Over the course of more than 18 years in the rabbinate, there has been one question that I was asked at every interview for any congregational rabbinic position – will I officiate at an interfaith wedding?
The holiday of Hanukkah should be a fraught one for American Jews. Most of us know it as a gift-giving holiday, oriented towards our children, and we like to focus on its religious aspect as a holiday of religious freedom. And it is those things.
Rabbis are rabbis in no small part by the work they do, pastoral, ritual, social justice, organizational, all informed by a sense of responsibility to the community and to tradition. But at the moment of ordination, that moment before the work of the rabbinate begins, in earnest, what makes a rabbi a rabbi is the education that she has acquired and her commitment to bring the values and vision of that education into the work she will do in her rabbinate.
Over the next few weeks, the Torah portions we are reading obsess about two terms with which translators struggle mightily. Part of the reason for this struggle is that the framework in which they make sense is one which is almost completely lacking for most modern people: the idea of a holy place. “Tumah” – usually translated as “impure” or “unclean” -although it actually doesn’t mean either, and its counterpart “taharah,” generally translated as “purity” or “cleanliness,” again, incorrectly, is a function of sacredness. What these words when translated in context mean, is simply “acceptable to bring into the place of sacredness.”
I’m a city girl from North America, used to big city Judaism. I have grown up and worked in cities with a substantial Jewish community: many synagogues representing diverse denominations, multiple choices for educating Jewish children, assorted summer camps nearby, a Jewish Community Center or two with strong arts and athletic programs, kosher residential eldercare options, and a strong Federation helping everyone fundraise together as they negotiate community politics.
There is a famous story in the Talmud that describes several rabbis arguing about whether a fellow’s oven is fit for use. In the course of trying to prove his point, the rabbi who holds the minority opinion attempts to convince his colleagues that he is correct by calling upon God to support him. After the river runs backwards and a voice calls out from heaven that he is correct, his colleagues scoff, saying that they do not determine legal matters based upon heavenly voices. They quote God, who told Moses and the people of Israel that the law is “not in heaven,” but in their own hands (Deuteronomy 30:12).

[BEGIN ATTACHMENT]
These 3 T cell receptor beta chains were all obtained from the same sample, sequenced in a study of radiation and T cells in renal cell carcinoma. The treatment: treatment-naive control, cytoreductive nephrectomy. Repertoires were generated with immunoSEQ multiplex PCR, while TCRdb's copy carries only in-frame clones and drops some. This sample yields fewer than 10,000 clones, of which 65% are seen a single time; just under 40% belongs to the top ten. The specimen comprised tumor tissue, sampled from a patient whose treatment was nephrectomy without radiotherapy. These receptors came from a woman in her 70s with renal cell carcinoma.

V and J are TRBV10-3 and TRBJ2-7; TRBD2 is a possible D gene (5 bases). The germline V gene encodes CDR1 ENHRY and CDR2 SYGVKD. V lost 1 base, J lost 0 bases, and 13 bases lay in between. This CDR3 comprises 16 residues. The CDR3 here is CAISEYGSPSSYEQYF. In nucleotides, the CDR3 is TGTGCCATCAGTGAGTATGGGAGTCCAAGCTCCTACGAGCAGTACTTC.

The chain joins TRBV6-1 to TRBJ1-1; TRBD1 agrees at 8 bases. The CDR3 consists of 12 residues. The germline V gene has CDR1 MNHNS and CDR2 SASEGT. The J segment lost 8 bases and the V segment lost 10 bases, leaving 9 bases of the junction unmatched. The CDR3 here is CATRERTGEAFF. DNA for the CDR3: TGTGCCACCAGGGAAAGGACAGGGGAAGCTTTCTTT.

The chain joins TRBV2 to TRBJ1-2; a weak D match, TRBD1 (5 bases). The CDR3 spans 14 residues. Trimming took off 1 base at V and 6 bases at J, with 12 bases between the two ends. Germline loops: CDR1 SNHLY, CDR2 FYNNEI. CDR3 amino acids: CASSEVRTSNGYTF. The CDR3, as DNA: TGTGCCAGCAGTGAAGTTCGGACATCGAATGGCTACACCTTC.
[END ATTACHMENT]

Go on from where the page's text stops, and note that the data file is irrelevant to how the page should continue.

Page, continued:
One of my favorite poets, a slam poet named Vanessa Hidary, asks, in one of her remarkable pieces in which she confronts stereotyping of Jews: “What does Jewish look like to you?” Last week, the idea of what Hanukkah looks like was changed forever by the improbable confluence of one young Israeli man, three Romanians, two French women, one young man from Washington and his not-yet-Jewish partner, an older Jewish couple from Miami and their six gentile friends, eight or nine children of mixed ages and their parents, and 20-some adults of all ages from all over the U.S. and many from farther afield.
As an irrepressible, even relentless, optimist, I hold great hope for Jewish life in America. I wonder if that is because I fell in love with Judaism as an adult. It is true that I carry no terrible memories of Hebrew school as many do — nor resentment born of feelings of outright rejection by non-Jews or Jews. At the same time, having been raised in a secular home, I had no lovely memories of Passover seders or singing in the glowing light of an heirloom Hanukkah menorah, sitting with my bubbe [grandmother] in shul, or seeing my parents involved with their faith tradition.
The High Holiday season just ended. A spiritual, emotional and communal journey through Rosh Hashanah, Yom Kippur and Sukkot culminated in the holidays of Shemini Atzeret and Simchat Torah. Simchat Torah, though it is so close to the holiday of Sukkot on the calendar, is actually a separate holiday and has become part of the celebrations of Shemini Atzeret. On Shemini Atzeret we put down the lulav and etrog, many of us step back into our homes from our sukkot (huts) and we focus in on one crucial area: Our relationship to God.
In the Beginning, the friendship of three rabbis was created and nurtured at an annual Rabbis Without Borders alumni retreat.